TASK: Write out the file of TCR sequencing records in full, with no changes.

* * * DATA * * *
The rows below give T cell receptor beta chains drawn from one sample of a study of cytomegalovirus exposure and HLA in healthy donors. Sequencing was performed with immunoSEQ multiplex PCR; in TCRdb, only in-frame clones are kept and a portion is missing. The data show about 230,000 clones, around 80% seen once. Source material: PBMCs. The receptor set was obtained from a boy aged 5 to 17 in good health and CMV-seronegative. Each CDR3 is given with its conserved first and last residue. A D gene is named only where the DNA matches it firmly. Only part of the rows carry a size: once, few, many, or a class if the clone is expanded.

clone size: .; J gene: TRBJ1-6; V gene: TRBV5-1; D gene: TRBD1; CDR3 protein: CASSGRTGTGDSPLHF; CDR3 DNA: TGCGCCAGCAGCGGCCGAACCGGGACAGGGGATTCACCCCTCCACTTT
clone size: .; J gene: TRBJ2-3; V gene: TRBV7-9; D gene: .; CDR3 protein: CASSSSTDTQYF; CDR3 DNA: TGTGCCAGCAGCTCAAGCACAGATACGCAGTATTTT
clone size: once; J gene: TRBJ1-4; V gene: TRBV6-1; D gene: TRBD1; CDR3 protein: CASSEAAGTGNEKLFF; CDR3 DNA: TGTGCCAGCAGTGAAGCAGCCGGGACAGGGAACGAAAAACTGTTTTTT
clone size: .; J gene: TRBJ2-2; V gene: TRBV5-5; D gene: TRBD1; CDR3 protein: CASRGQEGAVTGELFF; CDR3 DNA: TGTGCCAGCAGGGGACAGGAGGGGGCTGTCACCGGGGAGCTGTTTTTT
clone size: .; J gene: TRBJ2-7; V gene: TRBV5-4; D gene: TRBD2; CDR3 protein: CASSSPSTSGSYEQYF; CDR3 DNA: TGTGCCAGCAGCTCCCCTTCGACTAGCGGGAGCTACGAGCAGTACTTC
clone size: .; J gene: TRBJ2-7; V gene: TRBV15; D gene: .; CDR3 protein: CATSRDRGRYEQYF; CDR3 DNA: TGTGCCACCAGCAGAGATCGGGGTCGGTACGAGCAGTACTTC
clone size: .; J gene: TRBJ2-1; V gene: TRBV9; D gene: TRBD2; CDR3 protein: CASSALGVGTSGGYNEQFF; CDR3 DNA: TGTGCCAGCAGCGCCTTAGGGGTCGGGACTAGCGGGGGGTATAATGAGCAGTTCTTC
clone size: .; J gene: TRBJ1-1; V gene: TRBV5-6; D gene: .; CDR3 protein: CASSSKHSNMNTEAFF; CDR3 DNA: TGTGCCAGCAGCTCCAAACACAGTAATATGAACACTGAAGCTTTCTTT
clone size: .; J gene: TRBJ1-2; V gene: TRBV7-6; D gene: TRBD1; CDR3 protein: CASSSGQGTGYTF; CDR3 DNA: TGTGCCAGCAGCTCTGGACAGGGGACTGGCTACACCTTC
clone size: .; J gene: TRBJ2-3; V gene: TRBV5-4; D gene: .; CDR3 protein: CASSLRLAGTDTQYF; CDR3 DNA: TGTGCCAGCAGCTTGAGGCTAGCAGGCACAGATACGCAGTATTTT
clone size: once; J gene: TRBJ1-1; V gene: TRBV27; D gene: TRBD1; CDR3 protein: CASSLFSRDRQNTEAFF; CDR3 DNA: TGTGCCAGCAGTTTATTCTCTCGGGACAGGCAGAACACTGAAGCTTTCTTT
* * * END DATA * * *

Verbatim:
The rows below give T cell receptor beta chains drawn from one sample of a study of cytomegalovirus exposure and HLA in healthy donors. Sequencing was performed with immunoSEQ multiplex PCR; in TCRdb, only in-frame clones are kept and a portion is missing. The data show about 230,000 clones, around 80% seen once. Source material: PBMCs. The receptor set was obtained from a boy aged 5 to 17 in good health and CMV-seronegative. Each CDR3 is given with its conserved first and last residue. A D gene is named only where the DNA matches it firmly. Only part of the rows carry a size: once, few, many, or a class if the clone is expanded.

clone size: .; J gene: TRBJ1-6; V gene: TRBV5-1; D gene: TRBD1; CDR3 protein: CASSGRTGTGDSPLHF; CDR3 DNA: TGCGCCAGCAGCGGCCGAACCGGGACAGGGGATTCACCCCTCCACTTT
clone size: .; J gene: TRBJ2-3; V gene: TRBV7-9; D gene: .; CDR3 protein: CASSSSTDTQYF; CDR3 DNA: TGTGCCAGCAGCTCAAGCACAGATACGCAGTATTTT
clone size: once; J gene: TRBJ1-4; V gene: TRBV6-1; D gene: TRBD1; CDR3 protein: CASSEAAGTGNEKLFF; CDR3 DNA: TGTGCCAGCAGTGAAGCAGCCGGGACAGGGAACGAAAAACTGTTTTTT
clone size: .; J gene: TRBJ2-2; V gene: TRBV5-5; D gene: TRBD1; CDR3 protein: CASRGQEGAVTGELFF; CDR3 DNA: TGTGCCAGCAGGGGACAGGAGGGGGCTGTCACCGGGGAGCTGTTTTTT
clone size: .; J gene: TRBJ2-7; V gene: TRBV5-4; D gene: TRBD2; CDR3 protein: CASSSPSTSGSYEQYF; CDR3 DNA: TGTGCCAGCAGCTCCCCTTCGACTAGCGGGAGCTACGAGCAGTACTTC
clone size: .; J gene: TRBJ2-7; V gene: TRBV15; D gene: .; CDR3 protein: CATSRDRGRYEQYF; CDR3 DNA: TGTGCCACCAGCAGAGATCGGGGTCGGTACGAGCAGTACTTC
clone size: .; J gene: TRBJ2-1; V gene: TRBV9; D gene: TRBD2; CDR3 protein: CASSALGVGTSGGYNEQFF; CDR3 DNA: TGTGCCAGCAGCGCCTTAGGGGTCGGGACTAGCGGGGGGTATAATGAGCAGTTCTTC
clone size: .; J gene: TRBJ1-1; V gene: TRBV5-6; D gene: .; CDR3 protein: CASSSKHSNMNTEAFF; CDR3 DNA: TGTGCCAGCAGCTCCAAACACAGTAATATGAACACTGAAGCTTTCTTT
clone size: .; J gene: TRBJ1-2; V gene: TRBV7-6; D gene: TRBD1; CDR3 protein: CASSSGQGTGYTF; CDR3 DNA: TGTGCCAGCAGCTCTGGACAGGGGACTGGCTACACCTTC
clone size: .; J gene: TRBJ2-3; V gene: TRBV5-4; D gene: .; CDR3 protein: CASSLRLAGTDTQYF; CDR3 DNA: TGTGCCAGCAGCTTGAGGCTAGCAGGCACAGATACGCAGTATTTT
clone size: once; J gene: TRBJ1-1; V gene: TRBV27; D gene: TRBD1; CDR3 protein: CASSLFSRDRQNTEAFF; CDR3 DNA: TGTGCCAGCAGTTTATTCTCTCGGGACAGGCAGAACACTGAAGCTTTCTTT